Supermodel Karlie Kloss reveals she was not "popular with boys at school".
The former Victoria's Secret Angel and face of Nike and Donna Karen campaigns insists that she was somewhat of an ugly duckling during her time at Webster Groves High School in her native Missouri.
"I was absolutely and totally not popular with the boys – partly because I was so good in terms of academics and ballet, but also because I didn’t have time to waste on boys," Karlie told Glamour magazine, adding, "I did get teased a lot though, because I was so tall and skinny."
But the 23-year-old now has a C.V. to envy the most seasoned of models, after launching her career at the age of 14.
She has modelled for a range of top fashion houses including Jean Paul Gaultier, Nina Ricci, Chloe, Alexander MCQueen, Yves Saint Laurent and Dolce & Gabbana.
Karlie has a genuine adoration for the industry and really enjoys the performance aspect of modelling.
"Which is why I would have loved to have been working back in the supermodel era: the '70s, '80s and '90s," she smiled.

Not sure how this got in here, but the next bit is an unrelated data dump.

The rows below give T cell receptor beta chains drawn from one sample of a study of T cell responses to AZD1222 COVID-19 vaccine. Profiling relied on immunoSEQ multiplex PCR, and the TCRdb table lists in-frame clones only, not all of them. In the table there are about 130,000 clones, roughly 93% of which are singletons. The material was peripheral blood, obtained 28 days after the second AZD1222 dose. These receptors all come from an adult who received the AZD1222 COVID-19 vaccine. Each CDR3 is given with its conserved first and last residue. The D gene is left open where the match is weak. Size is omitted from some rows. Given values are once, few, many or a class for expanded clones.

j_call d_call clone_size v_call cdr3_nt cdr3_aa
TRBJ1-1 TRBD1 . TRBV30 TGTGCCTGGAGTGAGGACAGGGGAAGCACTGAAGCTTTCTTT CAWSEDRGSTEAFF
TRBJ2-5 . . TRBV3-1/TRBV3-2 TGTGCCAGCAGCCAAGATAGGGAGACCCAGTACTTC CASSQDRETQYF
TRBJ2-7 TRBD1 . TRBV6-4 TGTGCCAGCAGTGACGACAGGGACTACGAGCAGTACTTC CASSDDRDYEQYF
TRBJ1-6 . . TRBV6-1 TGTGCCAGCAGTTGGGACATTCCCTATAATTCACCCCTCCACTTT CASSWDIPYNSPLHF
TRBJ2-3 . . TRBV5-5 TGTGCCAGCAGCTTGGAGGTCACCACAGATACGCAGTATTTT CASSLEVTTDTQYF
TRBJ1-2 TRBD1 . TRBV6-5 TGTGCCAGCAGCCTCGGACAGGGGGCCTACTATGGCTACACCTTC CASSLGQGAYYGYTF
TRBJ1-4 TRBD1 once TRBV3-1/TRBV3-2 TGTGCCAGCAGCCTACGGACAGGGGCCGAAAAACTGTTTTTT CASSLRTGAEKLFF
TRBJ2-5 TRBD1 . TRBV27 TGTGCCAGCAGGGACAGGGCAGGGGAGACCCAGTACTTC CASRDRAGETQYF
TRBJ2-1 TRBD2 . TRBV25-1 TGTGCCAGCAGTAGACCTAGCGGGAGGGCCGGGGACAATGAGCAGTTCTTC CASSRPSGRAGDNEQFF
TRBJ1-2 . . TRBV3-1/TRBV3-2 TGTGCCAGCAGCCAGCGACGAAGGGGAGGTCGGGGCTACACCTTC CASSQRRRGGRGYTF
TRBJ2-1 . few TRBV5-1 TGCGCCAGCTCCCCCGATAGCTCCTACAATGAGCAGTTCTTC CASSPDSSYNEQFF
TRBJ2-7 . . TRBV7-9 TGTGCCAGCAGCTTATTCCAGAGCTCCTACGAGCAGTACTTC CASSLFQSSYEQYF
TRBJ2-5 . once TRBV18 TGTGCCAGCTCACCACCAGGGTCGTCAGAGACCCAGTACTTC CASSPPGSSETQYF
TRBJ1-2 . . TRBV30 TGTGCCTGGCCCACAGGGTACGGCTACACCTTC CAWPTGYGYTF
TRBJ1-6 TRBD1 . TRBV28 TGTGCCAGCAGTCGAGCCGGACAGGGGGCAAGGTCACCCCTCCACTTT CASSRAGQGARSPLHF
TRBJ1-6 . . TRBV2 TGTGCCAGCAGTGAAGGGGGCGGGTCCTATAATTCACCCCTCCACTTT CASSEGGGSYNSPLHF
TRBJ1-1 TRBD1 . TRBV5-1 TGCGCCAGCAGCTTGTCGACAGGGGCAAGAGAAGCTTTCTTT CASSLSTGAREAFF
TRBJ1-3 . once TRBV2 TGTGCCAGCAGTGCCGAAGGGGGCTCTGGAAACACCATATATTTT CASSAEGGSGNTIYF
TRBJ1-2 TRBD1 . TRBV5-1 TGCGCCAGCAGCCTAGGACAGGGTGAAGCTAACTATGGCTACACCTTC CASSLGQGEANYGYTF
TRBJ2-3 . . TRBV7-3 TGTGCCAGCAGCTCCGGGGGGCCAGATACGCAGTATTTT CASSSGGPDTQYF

In an accompanying photoshoot, the blonde beauty looks stunning in a navy and white dress that has a line of buttons which extend down to the hip while the asymmetric neckline boasts a bare arm alongside a sleeve. Her hair is pulled into an expertly styled plait extending from a bouffant style fringe, framing her face perfectly to show off her natural make-up.
While Karlie admits she is an avid social media user, boasting 4.3million Instagram followers and an equally impressive 1.09million Twitter fans, she insists she struggles with the phenomenon.
"It can just become a bit of a chore, you know? Also it’s basically a full time job if you’re on every platform," she sighed. "And you’re projecting the highlight reel of everybody’s life so there is that pressure to always be on and having the ‘best’ moments: maybe not the healthiest thing."
Karlie does believe learning about technology is important, however, and launched her Koding with Klossy programme on Wednesday (30Mar16) in order to teach girls about computer code. The summer camp will teach nearly 80 young women in New York, L.A. and St. Louis to build real apps with code.